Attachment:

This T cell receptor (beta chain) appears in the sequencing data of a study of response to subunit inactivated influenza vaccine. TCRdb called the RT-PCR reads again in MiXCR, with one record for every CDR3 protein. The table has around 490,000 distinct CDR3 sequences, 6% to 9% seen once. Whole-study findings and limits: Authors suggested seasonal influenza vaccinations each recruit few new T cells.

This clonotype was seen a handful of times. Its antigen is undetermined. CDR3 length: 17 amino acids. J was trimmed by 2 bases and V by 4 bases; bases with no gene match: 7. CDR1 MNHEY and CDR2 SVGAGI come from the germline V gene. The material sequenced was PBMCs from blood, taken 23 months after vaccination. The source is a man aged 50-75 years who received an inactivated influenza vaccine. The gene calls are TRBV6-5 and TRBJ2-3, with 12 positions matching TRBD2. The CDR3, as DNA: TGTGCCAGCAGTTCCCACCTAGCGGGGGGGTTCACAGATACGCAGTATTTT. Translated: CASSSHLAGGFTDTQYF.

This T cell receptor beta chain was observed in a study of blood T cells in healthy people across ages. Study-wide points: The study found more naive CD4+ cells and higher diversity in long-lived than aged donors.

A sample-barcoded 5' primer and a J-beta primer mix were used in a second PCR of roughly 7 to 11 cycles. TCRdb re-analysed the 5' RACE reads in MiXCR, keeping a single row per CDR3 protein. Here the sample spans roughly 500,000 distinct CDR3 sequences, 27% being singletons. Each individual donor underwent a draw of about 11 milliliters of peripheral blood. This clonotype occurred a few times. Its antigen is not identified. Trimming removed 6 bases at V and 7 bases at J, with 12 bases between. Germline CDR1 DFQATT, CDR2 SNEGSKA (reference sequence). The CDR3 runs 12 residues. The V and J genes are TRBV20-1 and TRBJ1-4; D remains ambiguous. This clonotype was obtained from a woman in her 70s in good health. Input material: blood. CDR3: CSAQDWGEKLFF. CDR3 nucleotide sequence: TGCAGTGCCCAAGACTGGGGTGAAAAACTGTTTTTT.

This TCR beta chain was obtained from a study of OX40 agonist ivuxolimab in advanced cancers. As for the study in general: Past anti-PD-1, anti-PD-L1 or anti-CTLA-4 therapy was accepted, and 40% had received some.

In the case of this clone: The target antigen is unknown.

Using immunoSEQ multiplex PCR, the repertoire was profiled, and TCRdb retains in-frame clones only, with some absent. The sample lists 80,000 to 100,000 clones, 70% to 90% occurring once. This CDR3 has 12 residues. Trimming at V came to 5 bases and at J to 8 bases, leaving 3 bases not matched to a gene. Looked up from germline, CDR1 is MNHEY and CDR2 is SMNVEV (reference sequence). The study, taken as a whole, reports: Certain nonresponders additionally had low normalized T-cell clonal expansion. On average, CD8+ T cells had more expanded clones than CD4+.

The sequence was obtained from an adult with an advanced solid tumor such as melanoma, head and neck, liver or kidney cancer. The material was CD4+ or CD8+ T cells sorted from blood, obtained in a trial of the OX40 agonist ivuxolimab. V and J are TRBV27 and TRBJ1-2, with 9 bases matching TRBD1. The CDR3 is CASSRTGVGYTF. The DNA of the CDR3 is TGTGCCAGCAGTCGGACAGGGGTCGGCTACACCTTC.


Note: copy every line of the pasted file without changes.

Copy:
This T cell receptor (beta chain) appears in the sequencing data of a study of response to subunit inactivated influenza vaccine. TCRdb called the RT-PCR reads again in MiXCR, with one record for every CDR3 protein. The table has around 490,000 distinct CDR3 sequences, 6% to 9% seen once. Whole-study findings and limits: Authors suggested seasonal influenza vaccinations each recruit few new T cells.

This clonotype was seen a handful of times. Its antigen is undetermined. CDR3 length: 17 amino acids. J was trimmed by 2 bases and V by 4 bases; bases with no gene match: 7. CDR1 MNHEY and CDR2 SVGAGI come from the germline V gene. The material sequenced was PBMCs from blood, taken 23 months after vaccination. The source is a man aged 50-75 years who received an inactivated influenza vaccine. The gene calls are TRBV6-5 and TRBJ2-3, with 12 positions matching TRBD2. The CDR3, as DNA: TGTGCCAGCAGTTCCCACCTAGCGGGGGGGTTCACAGATACGCAGTATTTT. Translated: CASSSHLAGGFTDTQYF.

This T cell receptor beta chain was observed in a study of blood T cells in healthy people across ages. Study-wide points: The study found more naive CD4+ cells and higher diversity in long-lived than aged donors.

A sample-barcoded 5' primer and a J-beta primer mix were used in a second PCR of roughly 7 to 11 cycles. TCRdb re-analysed the 5' RACE reads in MiXCR, keeping a single row per CDR3 protein. Here the sample spans roughly 500,000 distinct CDR3 sequences, 27% being singletons. Each individual donor underwent a draw of about 11 milliliters of peripheral blood. This clonotype occurred a few times. Its antigen is not identified. Trimming removed 6 bases at V and 7 bases at J, with 12 bases between. Germline CDR1 DFQATT, CDR2 SNEGSKA (reference sequence). The CDR3 runs 12 residues. The V and J genes are TRBV20-1 and TRBJ1-4; D remains ambiguous. This clonotype was obtained from a woman in her 70s in good health. Input material: blood. CDR3: CSAQDWGEKLFF. CDR3 nucleotide sequence: TGCAGTGCCCAAGACTGGGGTGAAAAACTGTTTTTT.

This TCR beta chain was obtained from a study of OX40 agonist ivuxolimab in advanced cancers. As for the study in general: Past anti-PD-1, anti-PD-L1 or anti-CTLA-4 therapy was accepted, and 40% had received some.

In the case of this clone: The target antigen is unknown.

Using immunoSEQ multiplex PCR, the repertoire was profiled, and TCRdb retains in-frame clones only, with some absent. The sample lists 80,000 to 100,000 clones, 70% to 90% occurring once. This CDR3 has 12 residues. Trimming at V came to 5 bases and at J to 8 bases, leaving 3 bases not matched to a gene. Looked up from germline, CDR1 is MNHEY and CDR2 is SMNVEV (reference sequence). The study, taken as a whole, reports: Certain nonresponders additionally had low normalized T-cell clonal expansion. On average, CD8+ T cells had more expanded clones than CD4+.

The sequence was obtained from an adult with an advanced solid tumor such as melanoma, head and neck, liver or kidney cancer. The material was CD4+ or CD8+ T cells sorted from blood, obtained in a trial of the OX40 agonist ivuxolimab. V and J are TRBV27 and TRBJ1-2, with 9 bases matching TRBD1. The CDR3 is CASSRTGVGYTF. The DNA of the CDR3 is TGTGCCAGCAGTCGGACAGGGGTCGGCTACACCTTC.